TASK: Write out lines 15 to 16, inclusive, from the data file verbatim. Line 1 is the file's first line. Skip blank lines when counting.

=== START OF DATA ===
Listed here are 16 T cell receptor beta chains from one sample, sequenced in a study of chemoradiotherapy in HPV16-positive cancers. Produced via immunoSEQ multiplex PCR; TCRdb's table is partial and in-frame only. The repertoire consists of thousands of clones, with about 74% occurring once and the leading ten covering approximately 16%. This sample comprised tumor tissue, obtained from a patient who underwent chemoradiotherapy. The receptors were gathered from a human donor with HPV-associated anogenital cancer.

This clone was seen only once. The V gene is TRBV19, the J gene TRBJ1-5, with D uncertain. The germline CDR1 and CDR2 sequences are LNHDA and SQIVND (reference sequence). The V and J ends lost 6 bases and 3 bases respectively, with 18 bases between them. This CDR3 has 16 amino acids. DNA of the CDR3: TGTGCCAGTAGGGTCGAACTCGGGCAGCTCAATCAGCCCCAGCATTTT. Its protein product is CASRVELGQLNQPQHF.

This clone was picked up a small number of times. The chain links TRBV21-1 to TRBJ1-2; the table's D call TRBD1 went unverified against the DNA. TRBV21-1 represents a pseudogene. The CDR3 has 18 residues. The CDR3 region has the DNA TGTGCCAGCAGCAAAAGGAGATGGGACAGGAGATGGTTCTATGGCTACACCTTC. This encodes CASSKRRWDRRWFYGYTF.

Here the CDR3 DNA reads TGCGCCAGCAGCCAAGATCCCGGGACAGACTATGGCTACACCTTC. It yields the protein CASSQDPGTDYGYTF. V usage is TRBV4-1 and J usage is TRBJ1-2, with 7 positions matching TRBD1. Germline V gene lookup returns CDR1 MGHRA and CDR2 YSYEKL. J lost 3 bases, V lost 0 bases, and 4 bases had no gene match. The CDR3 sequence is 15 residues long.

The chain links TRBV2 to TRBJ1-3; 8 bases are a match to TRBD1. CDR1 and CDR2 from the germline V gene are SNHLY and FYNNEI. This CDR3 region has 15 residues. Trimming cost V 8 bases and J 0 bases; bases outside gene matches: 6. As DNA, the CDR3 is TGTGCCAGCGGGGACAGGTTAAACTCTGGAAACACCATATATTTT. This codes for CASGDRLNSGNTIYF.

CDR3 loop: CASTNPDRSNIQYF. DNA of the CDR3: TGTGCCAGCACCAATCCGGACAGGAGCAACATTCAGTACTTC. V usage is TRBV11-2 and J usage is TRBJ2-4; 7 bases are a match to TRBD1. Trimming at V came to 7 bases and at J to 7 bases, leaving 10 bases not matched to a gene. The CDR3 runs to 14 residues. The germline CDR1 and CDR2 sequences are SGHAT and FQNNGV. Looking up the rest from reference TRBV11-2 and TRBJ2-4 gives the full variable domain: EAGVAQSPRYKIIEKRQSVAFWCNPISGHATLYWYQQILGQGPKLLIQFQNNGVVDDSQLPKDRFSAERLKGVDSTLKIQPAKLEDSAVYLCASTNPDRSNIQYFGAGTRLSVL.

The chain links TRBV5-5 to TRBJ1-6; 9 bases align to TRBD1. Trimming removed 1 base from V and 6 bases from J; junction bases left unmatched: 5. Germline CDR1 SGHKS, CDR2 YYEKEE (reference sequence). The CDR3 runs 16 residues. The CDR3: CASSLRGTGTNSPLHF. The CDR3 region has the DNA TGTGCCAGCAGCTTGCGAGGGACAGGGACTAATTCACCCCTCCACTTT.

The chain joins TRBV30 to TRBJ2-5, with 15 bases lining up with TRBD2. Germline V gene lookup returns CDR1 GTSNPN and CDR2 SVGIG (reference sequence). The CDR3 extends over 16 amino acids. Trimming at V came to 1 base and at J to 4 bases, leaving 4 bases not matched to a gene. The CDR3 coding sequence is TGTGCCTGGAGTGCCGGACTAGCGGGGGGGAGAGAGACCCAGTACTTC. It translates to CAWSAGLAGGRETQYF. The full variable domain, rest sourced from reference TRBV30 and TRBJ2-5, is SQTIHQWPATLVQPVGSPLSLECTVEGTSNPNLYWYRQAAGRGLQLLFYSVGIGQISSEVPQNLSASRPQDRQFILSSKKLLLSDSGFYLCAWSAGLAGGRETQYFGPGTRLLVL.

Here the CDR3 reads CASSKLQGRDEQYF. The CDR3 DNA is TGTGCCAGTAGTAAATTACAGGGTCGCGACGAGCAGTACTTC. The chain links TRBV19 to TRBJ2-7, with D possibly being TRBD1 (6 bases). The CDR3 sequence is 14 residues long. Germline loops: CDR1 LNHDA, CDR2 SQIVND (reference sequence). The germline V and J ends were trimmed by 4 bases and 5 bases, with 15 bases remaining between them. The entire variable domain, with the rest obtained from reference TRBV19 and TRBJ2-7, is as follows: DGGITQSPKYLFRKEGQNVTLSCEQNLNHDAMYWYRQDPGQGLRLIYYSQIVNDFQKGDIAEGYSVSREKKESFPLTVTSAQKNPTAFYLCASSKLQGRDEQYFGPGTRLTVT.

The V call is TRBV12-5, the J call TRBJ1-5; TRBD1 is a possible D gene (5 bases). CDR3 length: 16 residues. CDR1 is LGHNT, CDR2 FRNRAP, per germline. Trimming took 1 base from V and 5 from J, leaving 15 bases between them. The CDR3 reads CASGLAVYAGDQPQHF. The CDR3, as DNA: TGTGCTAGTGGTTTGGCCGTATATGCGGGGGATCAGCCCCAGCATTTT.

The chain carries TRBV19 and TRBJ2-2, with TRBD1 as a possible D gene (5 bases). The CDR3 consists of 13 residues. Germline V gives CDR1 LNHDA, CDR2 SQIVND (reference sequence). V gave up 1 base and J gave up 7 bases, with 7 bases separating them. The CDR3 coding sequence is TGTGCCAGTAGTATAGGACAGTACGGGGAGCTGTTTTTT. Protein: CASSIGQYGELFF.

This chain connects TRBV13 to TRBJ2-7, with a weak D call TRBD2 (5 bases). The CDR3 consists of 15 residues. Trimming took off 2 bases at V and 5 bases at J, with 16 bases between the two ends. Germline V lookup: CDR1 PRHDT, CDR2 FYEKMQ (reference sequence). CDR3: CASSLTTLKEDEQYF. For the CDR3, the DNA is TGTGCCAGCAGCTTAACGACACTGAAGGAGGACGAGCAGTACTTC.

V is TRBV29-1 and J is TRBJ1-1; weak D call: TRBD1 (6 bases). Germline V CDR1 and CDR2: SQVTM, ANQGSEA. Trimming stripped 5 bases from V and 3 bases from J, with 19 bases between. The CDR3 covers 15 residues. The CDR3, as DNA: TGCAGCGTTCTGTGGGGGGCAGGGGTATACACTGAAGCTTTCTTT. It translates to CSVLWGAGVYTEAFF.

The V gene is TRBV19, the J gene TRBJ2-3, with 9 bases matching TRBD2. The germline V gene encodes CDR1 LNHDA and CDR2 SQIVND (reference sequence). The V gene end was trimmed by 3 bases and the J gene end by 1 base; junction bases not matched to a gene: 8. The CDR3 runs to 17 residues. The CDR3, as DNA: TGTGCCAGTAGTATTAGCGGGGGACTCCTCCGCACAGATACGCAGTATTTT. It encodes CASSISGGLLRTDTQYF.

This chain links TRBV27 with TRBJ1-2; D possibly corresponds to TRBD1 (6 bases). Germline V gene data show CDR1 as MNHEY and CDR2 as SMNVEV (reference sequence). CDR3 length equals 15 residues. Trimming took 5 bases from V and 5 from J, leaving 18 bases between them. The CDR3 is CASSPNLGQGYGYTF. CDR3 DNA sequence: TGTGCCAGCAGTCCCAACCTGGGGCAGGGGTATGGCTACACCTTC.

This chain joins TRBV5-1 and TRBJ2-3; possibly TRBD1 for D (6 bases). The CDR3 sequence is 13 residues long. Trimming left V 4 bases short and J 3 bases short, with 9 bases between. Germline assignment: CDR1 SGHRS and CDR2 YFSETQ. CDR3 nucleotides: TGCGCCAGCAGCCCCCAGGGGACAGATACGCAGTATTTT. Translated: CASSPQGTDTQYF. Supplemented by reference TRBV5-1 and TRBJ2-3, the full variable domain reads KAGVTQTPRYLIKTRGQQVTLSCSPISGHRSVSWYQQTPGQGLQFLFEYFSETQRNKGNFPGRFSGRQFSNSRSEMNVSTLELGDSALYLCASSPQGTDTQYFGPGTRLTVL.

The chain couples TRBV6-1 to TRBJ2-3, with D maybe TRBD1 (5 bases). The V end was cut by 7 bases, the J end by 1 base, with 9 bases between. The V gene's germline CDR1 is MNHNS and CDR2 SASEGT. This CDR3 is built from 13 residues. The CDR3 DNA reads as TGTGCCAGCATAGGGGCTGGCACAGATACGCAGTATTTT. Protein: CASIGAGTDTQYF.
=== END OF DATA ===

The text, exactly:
This chain links TRBV27 with TRBJ1-2; D possibly corresponds to TRBD1 (6 bases). Germline V gene data show CDR1 as MNHEY and CDR2 as SMNVEV (reference sequence). CDR3 length equals 15 residues. Trimming took 5 bases from V and 5 from J, leaving 18 bases between them. The CDR3 is CASSPNLGQGYGYTF. CDR3 DNA sequence: TGTGCCAGCAGTCCCAACCTGGGGCAGGGGTATGGCTACACCTTC.

This chain joins TRBV5-1 and TRBJ2-3; possibly TRBD1 for D (6 bases). The CDR3 sequence is 13 residues long. Trimming left V 4 bases short and J 3 bases short, with 9 bases between. Germline assignment: CDR1 SGHRS and CDR2 YFSETQ. CDR3 nucleotides: TGCGCCAGCAGCCCCCAGGGGACAGATACGCAGTATTTT. Translated: CASSPQGTDTQYF. Supplemented by reference TRBV5-1 and TRBJ2-3, the full variable domain reads KAGVTQTPRYLIKTRGQQVTLSCSPISGHRSVSWYQQTPGQGLQFLFEYFSETQRNKGNFPGRFSGRQFSNSRSEMNVSTLELGDSALYLCASSPQGTDTQYFGPGTRLTVL.